Pairing foods that are high in tryptophan, including cheese, pineapples, turkey and salmon, with carbohydrates can increase serotonin levels, according to Healthline. Other foods that are high in tryptophan include eggs and their yolks and soy products, which are excellent sources of protein. Nuts and seeds are good sources fiber, vitamins and antioxidants, and a serving of nuts per day lowers the risk of heart disease, respiratory problems and cancer.
Other foods that aid in serotonin production are those that contain vitamin B complex, including bananas, wheat germ, mushrooms, watermelon and shellfish, according to SFGate. Magnesium helps activate vitamin B and is found in spinach, avocado, apples, raisins and potatoes with their skins. Green tea contains caffeine and the amino acid L-theanine, which may also increase levels of serotonin in the brain.
When tryptophan is consumed, it is transported to the brain along with other amino acids where it has the ability to promote serotonin production, according to PubMed Central. However, it has to compete for transportation to cross the blood-brain barrier. Generally tryptophan is the least abundant of the competing amino acids, reducing the impact it has on the brain.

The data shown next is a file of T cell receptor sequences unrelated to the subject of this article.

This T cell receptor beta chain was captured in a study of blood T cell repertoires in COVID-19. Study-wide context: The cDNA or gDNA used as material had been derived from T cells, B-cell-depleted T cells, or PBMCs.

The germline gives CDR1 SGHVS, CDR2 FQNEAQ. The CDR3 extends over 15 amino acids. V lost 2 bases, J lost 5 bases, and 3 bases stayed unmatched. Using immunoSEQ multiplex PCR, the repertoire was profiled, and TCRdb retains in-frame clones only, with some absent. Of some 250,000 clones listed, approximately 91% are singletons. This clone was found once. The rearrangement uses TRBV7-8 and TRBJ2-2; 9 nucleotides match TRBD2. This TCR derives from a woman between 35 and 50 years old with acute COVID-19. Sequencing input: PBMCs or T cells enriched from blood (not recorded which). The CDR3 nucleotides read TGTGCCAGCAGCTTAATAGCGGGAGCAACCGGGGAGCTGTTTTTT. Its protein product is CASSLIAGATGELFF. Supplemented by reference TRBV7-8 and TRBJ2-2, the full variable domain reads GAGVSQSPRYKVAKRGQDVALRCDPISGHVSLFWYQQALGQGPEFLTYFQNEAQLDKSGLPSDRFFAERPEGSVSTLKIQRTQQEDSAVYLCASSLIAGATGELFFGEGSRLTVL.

Consuming carbohydrates such as oats, whole-grain bread and rice initiates insulin production, which helps tryptophan's chances of getting across the blood-brain barrier, explains Healthline. Insulin works to usher the essential amino acids into vital organs, making tryptophan more dominant in the remaining amino acid pool and providing better access to the brain.